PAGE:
Radiation City review
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Radiation City review

Our Review by Campbell Bird on September 6th, 2017
Rating: starstarhalfstarblankstarblankstar :: AWKWARD EXPLORATION
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Survival games based on exploration are great, but only if their settings are actually fun to explore.

Developer: Atypical Games

Price: $4.99
Version: 1.0.3
App Reviewed on: iPad Air 2

Graphics/Sound Rating: starstarstarstarblankstar
User Interface Rating: starstarblankstarblankstarblankstar
Gameplay Rating: starstarhalfstarblankstarblankstar
Replay Value Rating: starstarblankstarblankstarblankstar

Overall Rating: starstarhalfstarblankstarblankstar

Imagine being dropped into Chernobyl and needing to find a way to survive. This is exactly what Radiation City is all about. It's a first-person survival game that is somewhat of a successor to Radiation Island. While the game sets up an intense and creepy atmosphere, the game undercuts its potential with some clunky controls, poor environment design, and strange item randomization.

Radiation wreckage

Radiation City opens by showing a cinematic of your character flying in a plane over Chernobyl just moments before crash-landing in Pripyat. From there, you wake up in a field near your downed aircraft with only a slight clue as to where the other passengers you were flying with are.

With this limited information, you are then given a quest marker to begin the search for your compatriots, but that's not the only thing for you to do in this nuclear wasteland. In fact, you'll need to make sure that you're ready to survive in this strange land so that you don't starve, dehydrate, get too exposed to radiation, or get torn apart by the irradiated mutants wandering the streets of Pripyat.

Scavenge for survival

In order to survive in Radiation City, there are a number of things that you need to manage as a player. First and foremost are thirst and hunger, which are meters that constantly drain over time and can be refilled by finding things like bags of chips, wells, dried fruit, and sodas. Being that you're in a pretty hostile environment, you'll also need to outfit yourself so that you don't get exposed to too much radiation, freeze to death in the middle of the night, or get torn apart by irradiated ghouls or wolves.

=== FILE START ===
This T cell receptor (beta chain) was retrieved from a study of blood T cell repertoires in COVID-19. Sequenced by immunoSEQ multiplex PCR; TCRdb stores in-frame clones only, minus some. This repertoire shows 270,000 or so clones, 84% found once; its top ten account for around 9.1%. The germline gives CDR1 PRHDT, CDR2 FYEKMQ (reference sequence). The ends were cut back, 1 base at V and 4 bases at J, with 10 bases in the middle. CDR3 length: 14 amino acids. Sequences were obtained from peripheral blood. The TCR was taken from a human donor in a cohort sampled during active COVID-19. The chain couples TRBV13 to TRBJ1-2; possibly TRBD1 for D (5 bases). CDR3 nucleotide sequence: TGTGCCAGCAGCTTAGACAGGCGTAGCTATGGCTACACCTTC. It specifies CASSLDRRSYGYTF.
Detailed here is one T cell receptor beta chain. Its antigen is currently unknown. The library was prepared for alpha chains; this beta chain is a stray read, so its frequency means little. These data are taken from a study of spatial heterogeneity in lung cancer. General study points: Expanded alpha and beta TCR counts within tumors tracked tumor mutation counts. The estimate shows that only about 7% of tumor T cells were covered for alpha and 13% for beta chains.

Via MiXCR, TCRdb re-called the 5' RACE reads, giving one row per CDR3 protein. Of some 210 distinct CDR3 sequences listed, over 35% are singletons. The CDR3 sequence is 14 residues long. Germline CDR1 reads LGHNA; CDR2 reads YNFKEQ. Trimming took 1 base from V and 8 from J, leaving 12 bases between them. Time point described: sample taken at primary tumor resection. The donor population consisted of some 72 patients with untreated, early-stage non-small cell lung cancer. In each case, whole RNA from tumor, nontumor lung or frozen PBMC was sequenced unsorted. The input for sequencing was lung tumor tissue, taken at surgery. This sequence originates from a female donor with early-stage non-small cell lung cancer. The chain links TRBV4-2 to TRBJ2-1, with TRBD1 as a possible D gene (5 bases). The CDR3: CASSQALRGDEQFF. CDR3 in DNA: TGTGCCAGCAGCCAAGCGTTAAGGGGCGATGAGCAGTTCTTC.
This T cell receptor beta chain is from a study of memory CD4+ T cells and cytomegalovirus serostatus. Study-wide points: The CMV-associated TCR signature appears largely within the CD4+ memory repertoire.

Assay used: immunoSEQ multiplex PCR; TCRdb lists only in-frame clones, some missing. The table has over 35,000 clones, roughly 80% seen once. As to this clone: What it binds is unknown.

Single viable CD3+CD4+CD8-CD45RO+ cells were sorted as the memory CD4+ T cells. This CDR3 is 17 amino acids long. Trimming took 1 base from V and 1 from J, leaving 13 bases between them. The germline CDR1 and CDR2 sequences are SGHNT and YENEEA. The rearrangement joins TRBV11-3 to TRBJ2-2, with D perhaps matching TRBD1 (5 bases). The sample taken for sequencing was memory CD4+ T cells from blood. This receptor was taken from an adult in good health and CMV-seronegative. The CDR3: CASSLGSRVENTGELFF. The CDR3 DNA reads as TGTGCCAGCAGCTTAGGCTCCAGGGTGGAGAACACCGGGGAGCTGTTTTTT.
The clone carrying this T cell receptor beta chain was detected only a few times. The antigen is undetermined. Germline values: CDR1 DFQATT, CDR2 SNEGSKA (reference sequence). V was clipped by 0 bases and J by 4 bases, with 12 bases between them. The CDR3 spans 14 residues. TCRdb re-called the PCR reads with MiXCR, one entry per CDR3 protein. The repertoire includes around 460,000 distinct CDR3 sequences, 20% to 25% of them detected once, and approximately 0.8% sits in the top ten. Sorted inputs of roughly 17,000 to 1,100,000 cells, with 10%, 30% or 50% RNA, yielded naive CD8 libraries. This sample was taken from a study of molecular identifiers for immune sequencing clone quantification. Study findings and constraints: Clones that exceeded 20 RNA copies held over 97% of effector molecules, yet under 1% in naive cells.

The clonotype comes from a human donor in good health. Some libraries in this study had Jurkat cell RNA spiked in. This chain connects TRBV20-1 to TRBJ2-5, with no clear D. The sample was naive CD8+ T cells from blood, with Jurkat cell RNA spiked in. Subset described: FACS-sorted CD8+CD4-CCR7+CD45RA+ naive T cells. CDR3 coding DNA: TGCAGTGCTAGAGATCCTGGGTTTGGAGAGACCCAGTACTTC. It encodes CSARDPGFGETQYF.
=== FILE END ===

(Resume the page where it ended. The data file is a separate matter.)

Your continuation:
Most of the things you need to cover these basic needs can be found simply by scavenging through the environment. While there are some crafting mechanics, axes, guns, food, clothing, and more are just lying around to pick up. This makes Radiation City feel more like a "scavenger hunt" survival experience where Radiation Island was much more concerned with having you hoard materials to craft all of your gear.

Clunker city

As much as I appreciate the move to make Radiation City a much more exploration-focused experience, there are just too many issues with the game to make any of it particularly satisfying. The game's controls in particular are super clunky and awkward, even if you use a MFi controller. The main culprit in the control department is the game's strafing maneuver, which moves at an absolute snail's pace in a way that feels wrong and just plain bad.

To make matters worse, the world in Radiation City just isn't that interesting a place to explore. It's pretty big, sure, but a lot of buildings and layouts repeat themselves, and the items that you can find inside them feel completely random. On top of this, enemies sometimes feel like they can pop out of nowhere, and it's really difficult to tell which ones you are capable of killing and which you should run from. All of these things make exploring Radiation City either boring or frustrating, which isn't great since the entire game is built around doing exactly this.

The bottom line

Radiation City is a conceptual step in the right direction as a follow up to Radiation Island, but it fails to reach its potential on almost every level. A survival game based more on looting and exploration is a great idea, but only if the looting and exploring feel good. Unfortunately for Radiation City though, wandering around the streets of Pripyat mostly feels repetitive, random, and overly clunky.

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